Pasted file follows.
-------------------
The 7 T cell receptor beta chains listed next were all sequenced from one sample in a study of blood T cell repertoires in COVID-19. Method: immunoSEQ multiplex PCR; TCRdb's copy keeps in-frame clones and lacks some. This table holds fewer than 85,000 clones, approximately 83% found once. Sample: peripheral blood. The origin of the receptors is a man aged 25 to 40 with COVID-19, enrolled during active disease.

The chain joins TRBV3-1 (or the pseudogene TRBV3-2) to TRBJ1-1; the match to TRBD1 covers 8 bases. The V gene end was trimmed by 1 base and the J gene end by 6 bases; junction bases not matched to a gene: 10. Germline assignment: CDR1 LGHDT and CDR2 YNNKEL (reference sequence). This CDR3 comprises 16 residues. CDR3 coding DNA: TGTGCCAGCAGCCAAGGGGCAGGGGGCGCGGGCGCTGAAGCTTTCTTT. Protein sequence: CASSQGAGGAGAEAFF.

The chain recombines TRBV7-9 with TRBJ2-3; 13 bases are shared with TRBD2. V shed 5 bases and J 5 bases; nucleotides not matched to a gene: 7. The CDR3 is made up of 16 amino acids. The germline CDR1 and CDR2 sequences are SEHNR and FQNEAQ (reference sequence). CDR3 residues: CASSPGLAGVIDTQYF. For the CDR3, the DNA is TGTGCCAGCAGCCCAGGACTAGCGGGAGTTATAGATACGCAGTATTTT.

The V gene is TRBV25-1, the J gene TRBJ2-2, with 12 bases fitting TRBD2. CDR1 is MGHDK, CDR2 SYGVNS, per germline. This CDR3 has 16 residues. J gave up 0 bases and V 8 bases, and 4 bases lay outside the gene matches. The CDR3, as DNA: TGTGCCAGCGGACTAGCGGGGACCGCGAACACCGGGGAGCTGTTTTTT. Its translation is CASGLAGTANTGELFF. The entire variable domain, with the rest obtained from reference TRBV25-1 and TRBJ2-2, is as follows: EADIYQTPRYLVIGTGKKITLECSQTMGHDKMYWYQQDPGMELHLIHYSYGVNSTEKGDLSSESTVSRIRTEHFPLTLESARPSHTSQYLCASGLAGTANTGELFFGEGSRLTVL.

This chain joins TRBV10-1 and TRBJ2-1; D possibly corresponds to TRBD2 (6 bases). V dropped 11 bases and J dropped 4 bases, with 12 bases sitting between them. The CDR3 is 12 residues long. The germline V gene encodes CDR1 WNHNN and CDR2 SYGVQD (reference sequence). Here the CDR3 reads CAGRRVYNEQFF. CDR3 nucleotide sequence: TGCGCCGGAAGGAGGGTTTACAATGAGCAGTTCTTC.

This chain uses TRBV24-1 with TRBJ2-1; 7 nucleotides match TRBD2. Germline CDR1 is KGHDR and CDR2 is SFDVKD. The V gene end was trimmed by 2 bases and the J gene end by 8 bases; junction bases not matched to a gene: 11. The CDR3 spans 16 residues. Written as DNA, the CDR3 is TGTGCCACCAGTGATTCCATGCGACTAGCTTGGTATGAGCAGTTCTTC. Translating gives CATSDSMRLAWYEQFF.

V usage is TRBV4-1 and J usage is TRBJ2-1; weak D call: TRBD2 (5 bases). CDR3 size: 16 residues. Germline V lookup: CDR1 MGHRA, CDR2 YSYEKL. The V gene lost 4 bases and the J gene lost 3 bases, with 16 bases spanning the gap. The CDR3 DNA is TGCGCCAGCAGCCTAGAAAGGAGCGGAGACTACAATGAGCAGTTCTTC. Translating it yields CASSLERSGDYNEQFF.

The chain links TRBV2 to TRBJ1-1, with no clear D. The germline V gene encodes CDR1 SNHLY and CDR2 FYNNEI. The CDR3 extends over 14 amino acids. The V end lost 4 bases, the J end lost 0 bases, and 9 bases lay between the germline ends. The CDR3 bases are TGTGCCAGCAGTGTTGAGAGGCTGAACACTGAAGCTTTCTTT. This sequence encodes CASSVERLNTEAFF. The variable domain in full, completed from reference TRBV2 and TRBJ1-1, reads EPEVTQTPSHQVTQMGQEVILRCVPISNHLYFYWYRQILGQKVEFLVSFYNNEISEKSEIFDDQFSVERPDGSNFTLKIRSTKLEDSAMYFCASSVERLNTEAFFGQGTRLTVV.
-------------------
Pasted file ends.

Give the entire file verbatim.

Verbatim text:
The 7 T cell receptor beta chains listed next were all sequenced from one sample in a study of blood T cell repertoires in COVID-19. Method: immunoSEQ multiplex PCR; TCRdb's copy keeps in-frame clones and lacks some. This table holds fewer than 85,000 clones, approximately 83% found once. Sample: peripheral blood. The origin of the receptors is a man aged 25 to 40 with COVID-19, enrolled during active disease.

The chain joins TRBV3-1 (or the pseudogene TRBV3-2) to TRBJ1-1; the match to TRBD1 covers 8 bases. The V gene end was trimmed by 1 base and the J gene end by 6 bases; junction bases not matched to a gene: 10. Germline assignment: CDR1 LGHDT and CDR2 YNNKEL (reference sequence). This CDR3 comprises 16 residues. CDR3 coding DNA: TGTGCCAGCAGCCAAGGGGCAGGGGGCGCGGGCGCTGAAGCTTTCTTT. Protein sequence: CASSQGAGGAGAEAFF.

The chain recombines TRBV7-9 with TRBJ2-3; 13 bases are shared with TRBD2. V shed 5 bases and J 5 bases; nucleotides not matched to a gene: 7. The CDR3 is made up of 16 amino acids. The germline CDR1 and CDR2 sequences are SEHNR and FQNEAQ (reference sequence). CDR3 residues: CASSPGLAGVIDTQYF. For the CDR3, the DNA is TGTGCCAGCAGCCCAGGACTAGCGGGAGTTATAGATACGCAGTATTTT.

The V gene is TRBV25-1, the J gene TRBJ2-2, with 12 bases fitting TRBD2. CDR1 is MGHDK, CDR2 SYGVNS, per germline. This CDR3 has 16 residues. J gave up 0 bases and V 8 bases, and 4 bases lay outside the gene matches. The CDR3, as DNA: TGTGCCAGCGGACTAGCGGGGACCGCGAACACCGGGGAGCTGTTTTTT. Its translation is CASGLAGTANTGELFF. The entire variable domain, with the rest obtained from reference TRBV25-1 and TRBJ2-2, is as follows: EADIYQTPRYLVIGTGKKITLECSQTMGHDKMYWYQQDPGMELHLIHYSYGVNSTEKGDLSSESTVSRIRTEHFPLTLESARPSHTSQYLCASGLAGTANTGELFFGEGSRLTVL.

This chain joins TRBV10-1 and TRBJ2-1; D possibly corresponds to TRBD2 (6 bases). V dropped 11 bases and J dropped 4 bases, with 12 bases sitting between them. The CDR3 is 12 residues long. The germline V gene encodes CDR1 WNHNN and CDR2 SYGVQD (reference sequence). Here the CDR3 reads CAGRRVYNEQFF. CDR3 nucleotide sequence: TGCGCCGGAAGGAGGGTTTACAATGAGCAGTTCTTC.

This chain uses TRBV24-1 with TRBJ2-1; 7 nucleotides match TRBD2. Germline CDR1 is KGHDR and CDR2 is SFDVKD. The V gene end was trimmed by 2 bases and the J gene end by 8 bases; junction bases not matched to a gene: 11. The CDR3 spans 16 residues. Written as DNA, the CDR3 is TGTGCCACCAGTGATTCCATGCGACTAGCTTGGTATGAGCAGTTCTTC. Translating gives CATSDSMRLAWYEQFF.

V usage is TRBV4-1 and J usage is TRBJ2-1; weak D call: TRBD2 (5 bases). CDR3 size: 16 residues. Germline V lookup: CDR1 MGHRA, CDR2 YSYEKL. The V gene lost 4 bases and the J gene lost 3 bases, with 16 bases spanning the gap. The CDR3 DNA is TGCGCCAGCAGCCTAGAAAGGAGCGGAGACTACAATGAGCAGTTCTTC. Translating it yields CASSLERSGDYNEQFF.

The chain links TRBV2 to TRBJ1-1, with no clear D. The germline V gene encodes CDR1 SNHLY and CDR2 FYNNEI. The CDR3 extends over 14 amino acids. The V end lost 4 bases, the J end lost 0 bases, and 9 bases lay between the germline ends. The CDR3 bases are TGTGCCAGCAGTGTTGAGAGGCTGAACACTGAAGCTTTCTTT. This sequence encodes CASSVERLNTEAFF. The variable domain in full, completed from reference TRBV2 and TRBJ1-1, reads EPEVTQTPSHQVTQMGQEVILRCVPISNHLYFYWYRQILGQKVEFLVSFYNNEISEKSEIFDDQFSVERPDGSNFTLKIRSTKLEDSAMYFCASSVERLNTEAFFGQGTRLTVV.